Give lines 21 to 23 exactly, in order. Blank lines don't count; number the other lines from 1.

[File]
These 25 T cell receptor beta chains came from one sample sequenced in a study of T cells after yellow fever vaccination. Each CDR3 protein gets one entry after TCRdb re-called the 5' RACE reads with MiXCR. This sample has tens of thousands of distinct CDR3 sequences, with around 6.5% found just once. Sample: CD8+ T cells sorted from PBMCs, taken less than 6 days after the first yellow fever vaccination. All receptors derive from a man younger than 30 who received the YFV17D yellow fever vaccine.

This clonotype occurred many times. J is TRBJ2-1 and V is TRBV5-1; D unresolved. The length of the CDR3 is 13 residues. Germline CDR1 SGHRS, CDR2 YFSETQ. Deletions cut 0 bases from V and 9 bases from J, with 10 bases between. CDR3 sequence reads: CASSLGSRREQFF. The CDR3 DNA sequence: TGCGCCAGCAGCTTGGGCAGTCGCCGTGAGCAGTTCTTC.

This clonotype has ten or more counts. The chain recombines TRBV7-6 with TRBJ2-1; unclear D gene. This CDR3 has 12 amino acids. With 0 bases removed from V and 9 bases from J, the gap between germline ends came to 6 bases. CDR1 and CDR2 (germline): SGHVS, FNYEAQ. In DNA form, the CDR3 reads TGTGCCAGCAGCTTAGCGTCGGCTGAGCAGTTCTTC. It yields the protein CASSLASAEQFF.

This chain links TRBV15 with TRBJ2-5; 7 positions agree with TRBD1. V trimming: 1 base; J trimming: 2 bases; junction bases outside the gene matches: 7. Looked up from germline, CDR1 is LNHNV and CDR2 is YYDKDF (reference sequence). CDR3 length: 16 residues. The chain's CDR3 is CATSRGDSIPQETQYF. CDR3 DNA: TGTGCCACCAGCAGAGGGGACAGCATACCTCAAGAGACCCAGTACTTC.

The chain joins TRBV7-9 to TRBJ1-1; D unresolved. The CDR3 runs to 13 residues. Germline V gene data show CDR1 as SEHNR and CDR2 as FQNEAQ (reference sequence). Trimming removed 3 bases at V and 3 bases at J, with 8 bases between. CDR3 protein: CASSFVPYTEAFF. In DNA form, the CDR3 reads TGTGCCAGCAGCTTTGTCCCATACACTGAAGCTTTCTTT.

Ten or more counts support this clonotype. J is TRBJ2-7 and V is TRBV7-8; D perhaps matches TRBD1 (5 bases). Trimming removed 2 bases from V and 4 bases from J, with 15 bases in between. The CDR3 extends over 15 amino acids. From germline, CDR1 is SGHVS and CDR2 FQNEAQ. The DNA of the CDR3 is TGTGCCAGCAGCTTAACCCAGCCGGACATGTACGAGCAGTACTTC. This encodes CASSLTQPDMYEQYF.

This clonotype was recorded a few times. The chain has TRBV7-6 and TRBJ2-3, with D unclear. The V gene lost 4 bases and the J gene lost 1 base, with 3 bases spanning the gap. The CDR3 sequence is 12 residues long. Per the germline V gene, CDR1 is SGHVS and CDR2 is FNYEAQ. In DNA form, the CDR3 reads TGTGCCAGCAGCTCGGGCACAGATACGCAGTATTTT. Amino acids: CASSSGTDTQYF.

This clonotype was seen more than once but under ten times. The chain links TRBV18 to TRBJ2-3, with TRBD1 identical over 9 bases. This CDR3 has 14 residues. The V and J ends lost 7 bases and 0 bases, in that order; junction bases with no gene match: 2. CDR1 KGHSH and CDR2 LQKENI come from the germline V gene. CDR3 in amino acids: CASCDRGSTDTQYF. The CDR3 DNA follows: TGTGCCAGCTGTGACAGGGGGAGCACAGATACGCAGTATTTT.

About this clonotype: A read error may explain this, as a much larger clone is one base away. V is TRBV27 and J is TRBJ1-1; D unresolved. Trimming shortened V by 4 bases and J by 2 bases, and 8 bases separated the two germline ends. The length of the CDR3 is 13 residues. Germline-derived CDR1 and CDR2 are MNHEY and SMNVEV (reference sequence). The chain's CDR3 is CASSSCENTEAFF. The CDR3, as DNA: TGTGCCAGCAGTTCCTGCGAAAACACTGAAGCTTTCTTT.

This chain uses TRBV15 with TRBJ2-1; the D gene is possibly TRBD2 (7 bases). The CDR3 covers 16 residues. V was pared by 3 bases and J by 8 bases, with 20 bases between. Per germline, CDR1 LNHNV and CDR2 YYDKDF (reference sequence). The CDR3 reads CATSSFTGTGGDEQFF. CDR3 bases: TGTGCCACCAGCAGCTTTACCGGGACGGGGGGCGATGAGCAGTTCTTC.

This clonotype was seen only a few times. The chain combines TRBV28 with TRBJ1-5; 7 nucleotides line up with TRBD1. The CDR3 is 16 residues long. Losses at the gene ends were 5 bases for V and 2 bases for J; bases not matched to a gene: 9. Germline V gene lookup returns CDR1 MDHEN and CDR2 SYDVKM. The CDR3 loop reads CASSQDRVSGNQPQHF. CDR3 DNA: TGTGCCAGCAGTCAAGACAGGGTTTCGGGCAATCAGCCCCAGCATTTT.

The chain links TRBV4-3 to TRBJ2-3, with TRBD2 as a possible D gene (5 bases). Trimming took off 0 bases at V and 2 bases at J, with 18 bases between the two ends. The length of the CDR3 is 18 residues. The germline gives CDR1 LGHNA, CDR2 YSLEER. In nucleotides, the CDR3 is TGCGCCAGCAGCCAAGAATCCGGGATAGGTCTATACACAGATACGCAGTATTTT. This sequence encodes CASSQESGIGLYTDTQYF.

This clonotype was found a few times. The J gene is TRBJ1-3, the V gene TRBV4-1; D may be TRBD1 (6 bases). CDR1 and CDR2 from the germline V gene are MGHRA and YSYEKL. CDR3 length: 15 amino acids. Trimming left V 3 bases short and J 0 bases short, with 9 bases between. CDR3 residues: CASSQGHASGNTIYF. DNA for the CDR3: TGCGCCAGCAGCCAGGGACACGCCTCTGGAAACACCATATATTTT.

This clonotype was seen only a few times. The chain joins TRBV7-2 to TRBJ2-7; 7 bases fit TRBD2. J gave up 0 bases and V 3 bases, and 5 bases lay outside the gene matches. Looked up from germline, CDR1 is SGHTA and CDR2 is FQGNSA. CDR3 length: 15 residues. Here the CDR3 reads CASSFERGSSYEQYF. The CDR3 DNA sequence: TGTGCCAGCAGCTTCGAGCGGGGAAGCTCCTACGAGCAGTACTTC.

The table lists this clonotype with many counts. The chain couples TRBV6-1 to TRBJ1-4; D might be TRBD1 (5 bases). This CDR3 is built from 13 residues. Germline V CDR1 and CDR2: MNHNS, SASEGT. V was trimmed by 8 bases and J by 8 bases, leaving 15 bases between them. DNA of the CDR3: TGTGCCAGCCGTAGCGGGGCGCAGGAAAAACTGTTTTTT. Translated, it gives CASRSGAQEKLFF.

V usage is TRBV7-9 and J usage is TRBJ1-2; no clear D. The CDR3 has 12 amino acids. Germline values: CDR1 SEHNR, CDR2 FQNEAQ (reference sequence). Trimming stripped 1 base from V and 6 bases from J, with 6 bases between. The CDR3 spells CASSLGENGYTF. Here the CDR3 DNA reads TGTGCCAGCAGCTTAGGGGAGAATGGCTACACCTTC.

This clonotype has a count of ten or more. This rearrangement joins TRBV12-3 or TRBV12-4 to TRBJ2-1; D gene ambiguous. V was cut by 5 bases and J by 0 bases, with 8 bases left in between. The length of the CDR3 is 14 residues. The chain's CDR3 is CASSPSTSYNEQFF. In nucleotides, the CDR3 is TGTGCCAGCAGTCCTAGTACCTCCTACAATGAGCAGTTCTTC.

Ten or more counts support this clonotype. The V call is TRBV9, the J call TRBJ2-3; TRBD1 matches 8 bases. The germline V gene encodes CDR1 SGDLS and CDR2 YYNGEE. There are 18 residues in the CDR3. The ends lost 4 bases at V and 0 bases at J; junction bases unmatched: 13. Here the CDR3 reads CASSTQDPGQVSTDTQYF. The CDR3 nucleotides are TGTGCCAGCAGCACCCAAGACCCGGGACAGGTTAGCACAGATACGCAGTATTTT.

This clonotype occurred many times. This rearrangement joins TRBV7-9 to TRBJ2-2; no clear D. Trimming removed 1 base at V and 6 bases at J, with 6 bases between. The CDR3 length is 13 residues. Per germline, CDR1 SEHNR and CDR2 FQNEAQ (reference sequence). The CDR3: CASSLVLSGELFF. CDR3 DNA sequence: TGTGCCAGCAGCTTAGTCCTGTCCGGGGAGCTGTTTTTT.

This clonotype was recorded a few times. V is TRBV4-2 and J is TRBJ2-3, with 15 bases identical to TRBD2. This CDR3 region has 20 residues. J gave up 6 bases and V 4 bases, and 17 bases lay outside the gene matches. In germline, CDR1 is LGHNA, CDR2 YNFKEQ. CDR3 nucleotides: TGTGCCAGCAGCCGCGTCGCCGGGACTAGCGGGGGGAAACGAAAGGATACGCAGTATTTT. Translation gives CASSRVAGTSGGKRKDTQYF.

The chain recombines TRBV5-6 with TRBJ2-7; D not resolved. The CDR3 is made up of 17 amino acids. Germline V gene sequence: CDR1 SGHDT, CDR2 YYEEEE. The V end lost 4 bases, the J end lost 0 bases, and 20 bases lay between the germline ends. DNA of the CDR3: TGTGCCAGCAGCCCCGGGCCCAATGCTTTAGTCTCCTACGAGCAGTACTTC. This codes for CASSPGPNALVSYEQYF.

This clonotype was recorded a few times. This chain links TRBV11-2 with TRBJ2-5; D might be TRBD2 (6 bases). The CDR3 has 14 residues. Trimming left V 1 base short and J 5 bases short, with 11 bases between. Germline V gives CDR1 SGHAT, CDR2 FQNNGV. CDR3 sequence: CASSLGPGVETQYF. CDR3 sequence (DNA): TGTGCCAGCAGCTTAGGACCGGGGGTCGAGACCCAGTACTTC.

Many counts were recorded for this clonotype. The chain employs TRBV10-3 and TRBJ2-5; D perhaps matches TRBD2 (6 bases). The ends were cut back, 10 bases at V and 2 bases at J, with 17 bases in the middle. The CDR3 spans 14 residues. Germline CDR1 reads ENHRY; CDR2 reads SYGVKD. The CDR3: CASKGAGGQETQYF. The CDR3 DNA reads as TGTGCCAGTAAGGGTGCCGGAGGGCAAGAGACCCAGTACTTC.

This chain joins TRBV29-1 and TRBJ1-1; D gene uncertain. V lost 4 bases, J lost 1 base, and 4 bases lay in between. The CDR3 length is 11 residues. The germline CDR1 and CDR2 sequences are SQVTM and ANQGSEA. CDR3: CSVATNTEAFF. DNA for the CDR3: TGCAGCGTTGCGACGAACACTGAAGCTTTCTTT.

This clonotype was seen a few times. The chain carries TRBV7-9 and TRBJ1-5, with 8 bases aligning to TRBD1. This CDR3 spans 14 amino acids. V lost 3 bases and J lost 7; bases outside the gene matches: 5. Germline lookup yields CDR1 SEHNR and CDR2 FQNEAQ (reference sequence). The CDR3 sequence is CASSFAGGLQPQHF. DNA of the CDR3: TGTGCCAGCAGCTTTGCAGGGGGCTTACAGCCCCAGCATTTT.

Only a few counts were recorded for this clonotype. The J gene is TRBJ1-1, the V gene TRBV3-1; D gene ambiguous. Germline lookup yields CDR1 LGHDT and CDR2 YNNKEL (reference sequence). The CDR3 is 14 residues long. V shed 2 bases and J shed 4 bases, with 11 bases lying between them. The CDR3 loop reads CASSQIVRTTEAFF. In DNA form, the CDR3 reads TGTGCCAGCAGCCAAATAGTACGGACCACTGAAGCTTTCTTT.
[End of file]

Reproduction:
The chain recombines TRBV5-6 with TRBJ2-7; D not resolved. The CDR3 is made up of 17 amino acids. Germline V gene sequence: CDR1 SGHDT, CDR2 YYEEEE. The V end lost 4 bases, the J end lost 0 bases, and 20 bases lay between the germline ends. DNA of the CDR3: TGTGCCAGCAGCCCCGGGCCCAATGCTTTAGTCTCCTACGAGCAGTACTTC. This codes for CASSPGPNALVSYEQYF.

This clonotype was recorded a few times. This chain links TRBV11-2 with TRBJ2-5; D might be TRBD2 (6 bases). The CDR3 has 14 residues. Trimming left V 1 base short and J 5 bases short, with 11 bases between. Germline V gives CDR1 SGHAT, CDR2 FQNNGV. CDR3 sequence: CASSLGPGVETQYF. CDR3 sequence (DNA): TGTGCCAGCAGCTTAGGACCGGGGGTCGAGACCCAGTACTTC.

Many counts were recorded for this clonotype. The chain employs TRBV10-3 and TRBJ2-5; D perhaps matches TRBD2 (6 bases). The ends were cut back, 10 bases at V and 2 bases at J, with 17 bases in the middle. The CDR3 spans 14 residues. Germline CDR1 reads ENHRY; CDR2 reads SYGVKD. The CDR3: CASKGAGGQETQYF. The CDR3 DNA reads as TGTGCCAGTAAGGGTGCCGGAGGGCAAGAGACCCAGTACTTC.